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Nov 29, 2008

Mystery Bird

About a year ago, I decided to plant a “qi” garden.  What this means is a garden with plants that will emit lots of energy.  This was my working sketch: 


I brought down plants from the jungle and planted them there in the garden.  The uppermost layer was dominated by a Meranti tree ( which I had planted 12 years ago.  Then the next layer were Eugenias.  I collected ferns and other shrubs from the jungle and started to build up the layers.  Rhizomes were added to occupy the layer below the soil.  Wines and tanduk rusa occupy yet another of the multiple spaces that one can find in the jungle that I am duplicating here.meranti.gif






The meranti that forms the top layer, now 30 meters tall.


By the beginning of this year, the garden was taking shape nicely and I began to do my qi gong exercises regularly in the garden.  The garden emanates a calm energy and one feels energized yet calm after a couple of hours in the garden.














 The jungle - like atmosphere of the garden  fungus.gif












Rare funguses form the bottom layer




One day, about 4 or 5 months ago, I heard a low “kroaw kroaw” in some of the bushes.  It sounded full throated and I estimated the bird that made the sound to be the size of a pheasant or a large chicken. I was doing my qi then and I just sort of looked at the location where the sound came from, some bushes and return to my qi exercises. After I finished, I did a casual examination of the location where the call was coming from and found nothing.  Odd, I thought that a large bird like that could hide itself so well.


This carried on for a while.  Each time I moved around in the garden or did my qi, the bird would make its calls.  Not calls of anger or alarm or warning.  Nothing like that, just calls to let you know it is there – kroaw, kroaw, kroaw.


One day, curiousity took command, and I went down to my knees and search everywhere in that little garden.  Nothing, nada.  And when you least expect it, it goes kroaw kroaw kroaw.


 (to be continued)

Sep 30, 2007

For the needy - herbs and vitamins

Kini kita sediakan minuman herba untuk mereka yang memerlukan.  Rumusan konsultan kami, HS Wong, minuman ini mengandungi bakawali dan herba lain dan terbukti di ladang kami menguatkan sistem pertahanan badan pekerja serta haiwan seperti kambing, kuda dan lain.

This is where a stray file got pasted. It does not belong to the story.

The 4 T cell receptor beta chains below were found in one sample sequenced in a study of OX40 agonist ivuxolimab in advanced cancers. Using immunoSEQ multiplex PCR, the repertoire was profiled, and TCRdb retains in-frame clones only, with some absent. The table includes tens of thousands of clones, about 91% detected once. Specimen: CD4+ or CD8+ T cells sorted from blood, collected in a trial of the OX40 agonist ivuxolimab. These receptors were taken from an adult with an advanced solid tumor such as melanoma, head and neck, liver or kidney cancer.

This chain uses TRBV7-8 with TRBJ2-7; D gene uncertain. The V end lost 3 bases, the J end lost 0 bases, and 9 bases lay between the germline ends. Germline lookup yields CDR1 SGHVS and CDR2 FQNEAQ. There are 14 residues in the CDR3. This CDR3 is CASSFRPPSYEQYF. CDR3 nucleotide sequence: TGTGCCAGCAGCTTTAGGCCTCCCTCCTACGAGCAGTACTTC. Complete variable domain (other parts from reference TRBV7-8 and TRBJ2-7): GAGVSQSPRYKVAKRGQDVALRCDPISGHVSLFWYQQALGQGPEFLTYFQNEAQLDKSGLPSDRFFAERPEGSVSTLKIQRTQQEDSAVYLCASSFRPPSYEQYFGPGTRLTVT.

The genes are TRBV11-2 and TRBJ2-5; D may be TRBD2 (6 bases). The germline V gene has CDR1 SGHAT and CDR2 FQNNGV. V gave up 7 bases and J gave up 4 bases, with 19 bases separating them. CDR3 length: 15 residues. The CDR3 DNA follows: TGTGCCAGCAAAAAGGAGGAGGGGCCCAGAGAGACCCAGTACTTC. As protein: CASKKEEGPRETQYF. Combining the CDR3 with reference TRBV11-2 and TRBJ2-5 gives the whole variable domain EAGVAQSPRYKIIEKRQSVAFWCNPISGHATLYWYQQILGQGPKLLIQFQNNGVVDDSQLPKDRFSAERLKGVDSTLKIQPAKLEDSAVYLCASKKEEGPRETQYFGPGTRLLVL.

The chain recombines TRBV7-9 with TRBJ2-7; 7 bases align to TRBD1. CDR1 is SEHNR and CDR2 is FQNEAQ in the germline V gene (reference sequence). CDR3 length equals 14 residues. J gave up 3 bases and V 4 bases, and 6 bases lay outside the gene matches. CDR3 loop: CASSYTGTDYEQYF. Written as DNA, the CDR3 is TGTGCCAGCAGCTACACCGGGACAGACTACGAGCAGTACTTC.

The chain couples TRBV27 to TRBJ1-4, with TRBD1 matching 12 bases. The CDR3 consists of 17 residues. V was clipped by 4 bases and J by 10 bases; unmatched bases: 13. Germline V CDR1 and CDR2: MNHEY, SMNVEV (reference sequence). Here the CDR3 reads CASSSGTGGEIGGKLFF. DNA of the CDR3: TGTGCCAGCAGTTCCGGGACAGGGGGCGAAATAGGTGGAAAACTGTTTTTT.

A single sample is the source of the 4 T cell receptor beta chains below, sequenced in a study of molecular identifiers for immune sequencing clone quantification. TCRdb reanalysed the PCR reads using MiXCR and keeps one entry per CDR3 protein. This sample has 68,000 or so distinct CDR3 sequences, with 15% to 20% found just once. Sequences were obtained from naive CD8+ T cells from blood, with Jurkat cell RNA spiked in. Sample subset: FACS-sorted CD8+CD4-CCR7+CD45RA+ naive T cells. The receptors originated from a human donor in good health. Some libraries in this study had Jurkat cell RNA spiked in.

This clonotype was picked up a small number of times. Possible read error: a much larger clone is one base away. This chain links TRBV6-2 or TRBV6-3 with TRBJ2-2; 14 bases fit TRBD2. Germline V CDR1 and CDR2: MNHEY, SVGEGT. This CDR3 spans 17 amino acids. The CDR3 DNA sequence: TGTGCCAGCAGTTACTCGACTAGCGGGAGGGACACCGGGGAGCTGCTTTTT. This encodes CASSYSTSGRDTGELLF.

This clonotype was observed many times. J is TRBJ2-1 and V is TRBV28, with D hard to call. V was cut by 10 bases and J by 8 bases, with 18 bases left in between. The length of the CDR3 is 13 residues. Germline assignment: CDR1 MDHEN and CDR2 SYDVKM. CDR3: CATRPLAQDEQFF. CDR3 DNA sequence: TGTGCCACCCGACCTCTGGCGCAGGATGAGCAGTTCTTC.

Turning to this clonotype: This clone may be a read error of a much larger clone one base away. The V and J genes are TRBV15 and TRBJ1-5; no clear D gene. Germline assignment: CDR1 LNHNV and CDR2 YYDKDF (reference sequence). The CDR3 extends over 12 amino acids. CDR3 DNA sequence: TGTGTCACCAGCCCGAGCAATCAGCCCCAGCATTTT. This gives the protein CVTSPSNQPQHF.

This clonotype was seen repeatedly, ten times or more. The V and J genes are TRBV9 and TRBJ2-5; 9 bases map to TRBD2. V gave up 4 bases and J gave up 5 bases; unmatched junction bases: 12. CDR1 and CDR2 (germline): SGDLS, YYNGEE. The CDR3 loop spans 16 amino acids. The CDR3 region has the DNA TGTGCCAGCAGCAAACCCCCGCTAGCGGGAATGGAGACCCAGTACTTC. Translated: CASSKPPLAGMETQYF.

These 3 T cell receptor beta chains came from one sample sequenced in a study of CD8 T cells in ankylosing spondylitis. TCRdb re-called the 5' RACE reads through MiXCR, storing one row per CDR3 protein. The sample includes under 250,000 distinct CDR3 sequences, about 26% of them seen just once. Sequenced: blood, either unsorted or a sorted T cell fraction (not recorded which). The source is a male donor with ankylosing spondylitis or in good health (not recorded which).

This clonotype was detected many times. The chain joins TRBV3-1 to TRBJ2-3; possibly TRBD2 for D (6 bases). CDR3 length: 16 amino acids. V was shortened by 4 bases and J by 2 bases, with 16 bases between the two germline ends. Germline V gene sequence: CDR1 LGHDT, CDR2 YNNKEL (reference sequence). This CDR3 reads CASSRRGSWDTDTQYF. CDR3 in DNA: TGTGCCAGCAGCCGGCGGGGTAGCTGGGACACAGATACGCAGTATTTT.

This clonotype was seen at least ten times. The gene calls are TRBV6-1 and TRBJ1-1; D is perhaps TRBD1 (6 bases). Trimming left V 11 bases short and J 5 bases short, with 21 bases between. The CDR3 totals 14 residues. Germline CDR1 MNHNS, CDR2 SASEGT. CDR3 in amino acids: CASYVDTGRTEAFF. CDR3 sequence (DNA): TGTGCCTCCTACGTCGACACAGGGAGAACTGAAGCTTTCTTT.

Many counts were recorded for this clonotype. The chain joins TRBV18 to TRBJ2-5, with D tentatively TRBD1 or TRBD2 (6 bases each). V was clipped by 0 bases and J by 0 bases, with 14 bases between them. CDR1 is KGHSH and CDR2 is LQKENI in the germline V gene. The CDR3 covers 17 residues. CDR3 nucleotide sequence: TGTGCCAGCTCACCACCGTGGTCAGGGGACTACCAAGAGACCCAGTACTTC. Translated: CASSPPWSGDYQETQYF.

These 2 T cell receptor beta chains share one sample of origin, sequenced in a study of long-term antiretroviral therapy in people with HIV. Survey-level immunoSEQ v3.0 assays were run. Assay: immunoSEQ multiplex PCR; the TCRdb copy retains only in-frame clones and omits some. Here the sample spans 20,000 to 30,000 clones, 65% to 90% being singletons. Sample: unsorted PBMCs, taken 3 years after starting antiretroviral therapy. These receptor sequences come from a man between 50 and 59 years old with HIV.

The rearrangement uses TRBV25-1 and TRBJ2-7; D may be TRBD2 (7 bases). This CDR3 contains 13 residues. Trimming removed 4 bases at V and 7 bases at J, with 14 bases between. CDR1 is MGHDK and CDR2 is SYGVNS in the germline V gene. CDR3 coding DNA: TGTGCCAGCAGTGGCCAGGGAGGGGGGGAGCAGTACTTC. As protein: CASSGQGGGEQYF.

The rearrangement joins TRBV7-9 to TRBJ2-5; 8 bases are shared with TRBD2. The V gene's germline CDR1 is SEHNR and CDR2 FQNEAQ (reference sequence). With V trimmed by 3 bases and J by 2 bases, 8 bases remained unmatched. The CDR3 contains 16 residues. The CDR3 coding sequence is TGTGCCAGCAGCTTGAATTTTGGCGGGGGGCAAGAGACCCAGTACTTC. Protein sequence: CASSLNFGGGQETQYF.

We now brew immune boosting herbs like bakawali for those who come to our kitchen.  We also provide multivitamins.  Donors for the multivitamins (which we have to buy) are welcome. 




 Once a week, a shot of bakawali to keep the coughs and colds away. For those who come to our kitchen, a drink of the herbal concoction first before getting the food.








 Pahit nye!!!

Sorry guys, drink up the most bitter drink you have ever drunk in your life, before you can get the food.

23:10 Posted in Blog | Permalink | Comments (0)

Aug 27, 2007

Hot Food For The Homeless

Working with and sponsored by Dapur Al-Masyhur, www.al-masyhur.com


On August 26, 2007 we had our inaugural 'Hot Food For The Homeless' kitchen at Bukit Bintang. About 20 homeless came.



 f288902ff928967a9fa2d579bbb270f7.jpgVolunteers helping out





A sampling of the dishes - chicken curry, fried eggs, hot rice, stir-fried vegetables.








Volunteer chef, Devan


Every time you buy "DQ" and "Al Masyhur", part of your purchase will go to feeding the homeless and needy, including old folks homes, ophanages, and others.  In the near future, your purchase will go into starting micro-farm projects among rural farmers.

Contact Dapur Al Masyhur at bestaribersatu@yahoo.com


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Micro Farming

Dato' Abdul Hanan bin Alang Endut, Sec. Gen. of the Min of Science, Technology and Innovation visited our farm on August 26, 2007.  For the first time in his life he ate 'sawi' raw like a salad and declared surprised at its 'sweetness' and crunchiness.  The 'sawi' was grown using our Nature-Q Farming methodology.



Dato' Hanan was especially interested in our experiments with micro-farming where on an acre of land, we raise goats, chickens, organic vegetables and fruits to produce an income of between rm2000 to rm5000 per month.

This picture shows a goat shed built using traditional technology and sustainable materials costing about rm250 for a shelter to house up to 50 goats.  Using modern methods, the cost would be rm20,000.  Most of the materials used in a modern shelter would be timber and not sustainable.

Dec 09, 2006

Natural Cures

Thursay, December 7, 2006, the farm manager at the goat farm in Serting asked permission to sembelih a female goat that have not been eating for 4 days.  Based on their experience, the goat is going to die in a day or two.  They suspect brucelliosis. I asked them to give me one clear example of what the disease will do to a goat; they mentioned that a pregnant goat will abort. Based on the homeopathy principle of 'Similia Similibus Curantur',  I try to recall any herb or plant which can cause pregnancies to be aborted and remembered bakawali.  In large dosages it has been reported to cause abortions, but in small dosages it boosts the immune system and clears the body of toxins and parasites.  This is a shot of the plant: